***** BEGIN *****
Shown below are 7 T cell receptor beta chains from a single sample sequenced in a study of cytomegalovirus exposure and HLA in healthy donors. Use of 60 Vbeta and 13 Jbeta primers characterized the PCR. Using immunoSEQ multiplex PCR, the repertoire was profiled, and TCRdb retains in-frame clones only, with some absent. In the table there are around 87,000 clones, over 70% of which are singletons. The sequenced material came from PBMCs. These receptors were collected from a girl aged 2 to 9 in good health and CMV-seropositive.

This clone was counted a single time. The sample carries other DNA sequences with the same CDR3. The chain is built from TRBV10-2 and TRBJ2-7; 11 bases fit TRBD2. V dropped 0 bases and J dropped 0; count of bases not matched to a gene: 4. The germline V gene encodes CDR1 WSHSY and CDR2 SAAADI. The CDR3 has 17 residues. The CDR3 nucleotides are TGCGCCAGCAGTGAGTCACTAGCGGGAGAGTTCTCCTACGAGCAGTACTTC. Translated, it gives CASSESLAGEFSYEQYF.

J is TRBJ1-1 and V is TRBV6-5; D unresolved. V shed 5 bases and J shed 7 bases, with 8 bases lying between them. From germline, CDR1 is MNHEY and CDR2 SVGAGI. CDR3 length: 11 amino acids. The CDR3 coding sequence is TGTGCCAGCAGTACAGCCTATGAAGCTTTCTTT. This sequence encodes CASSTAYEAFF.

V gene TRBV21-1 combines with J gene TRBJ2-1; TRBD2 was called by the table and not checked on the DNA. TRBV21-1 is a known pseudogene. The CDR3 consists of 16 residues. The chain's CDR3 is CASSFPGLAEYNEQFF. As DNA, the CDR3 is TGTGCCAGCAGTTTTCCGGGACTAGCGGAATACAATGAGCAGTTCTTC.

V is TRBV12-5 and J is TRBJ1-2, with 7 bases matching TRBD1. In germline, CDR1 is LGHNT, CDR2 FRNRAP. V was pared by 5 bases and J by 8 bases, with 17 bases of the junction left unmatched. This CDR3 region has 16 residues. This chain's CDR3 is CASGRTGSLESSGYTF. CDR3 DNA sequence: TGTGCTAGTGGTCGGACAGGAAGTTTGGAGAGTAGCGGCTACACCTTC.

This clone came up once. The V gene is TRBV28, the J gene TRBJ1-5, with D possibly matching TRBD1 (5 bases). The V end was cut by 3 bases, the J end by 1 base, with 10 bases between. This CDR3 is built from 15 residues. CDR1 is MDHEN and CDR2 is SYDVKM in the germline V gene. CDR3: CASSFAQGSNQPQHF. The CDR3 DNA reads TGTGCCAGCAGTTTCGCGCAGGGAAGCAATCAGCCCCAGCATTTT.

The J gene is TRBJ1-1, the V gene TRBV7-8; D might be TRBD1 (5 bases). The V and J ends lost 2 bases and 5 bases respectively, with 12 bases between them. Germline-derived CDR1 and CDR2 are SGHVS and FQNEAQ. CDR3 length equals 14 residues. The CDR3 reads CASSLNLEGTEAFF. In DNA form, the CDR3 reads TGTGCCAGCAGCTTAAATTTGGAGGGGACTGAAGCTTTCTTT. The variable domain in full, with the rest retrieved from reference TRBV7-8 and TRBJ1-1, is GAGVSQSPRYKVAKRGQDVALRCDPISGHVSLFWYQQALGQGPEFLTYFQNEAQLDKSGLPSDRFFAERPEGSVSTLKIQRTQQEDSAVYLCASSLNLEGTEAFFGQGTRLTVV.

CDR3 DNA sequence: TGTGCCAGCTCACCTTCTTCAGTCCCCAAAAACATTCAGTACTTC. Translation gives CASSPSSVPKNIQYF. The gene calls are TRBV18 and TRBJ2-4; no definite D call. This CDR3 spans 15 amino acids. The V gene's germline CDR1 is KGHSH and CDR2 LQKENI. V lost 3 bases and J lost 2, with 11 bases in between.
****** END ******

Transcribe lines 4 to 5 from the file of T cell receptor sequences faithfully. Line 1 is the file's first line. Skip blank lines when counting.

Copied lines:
V gene TRBV21-1 combines with J gene TRBJ2-1; TRBD2 was called by the table and not checked on the DNA. TRBV21-1 is a known pseudogene. The CDR3 consists of 16 residues. The chain's CDR3 is CASSFPGLAEYNEQFF. As DNA, the CDR3 is TGTGCCAGCAGTTTTCCGGGACTAGCGGAATACAATGAGCAGTTCTTC.

V is TRBV12-5 and J is TRBJ1-2, with 7 bases matching TRBD1. In germline, CDR1 is LGHNT, CDR2 FRNRAP. V was pared by 5 bases and J by 8 bases, with 17 bases of the junction left unmatched. This CDR3 region has 16 residues. This chain's CDR3 is CASGRTGSLESSGYTF. CDR3 DNA sequence: TGTGCTAGTGGTCGGACAGGAAGTTTGGAGAGTAGCGGCTACACCTTC.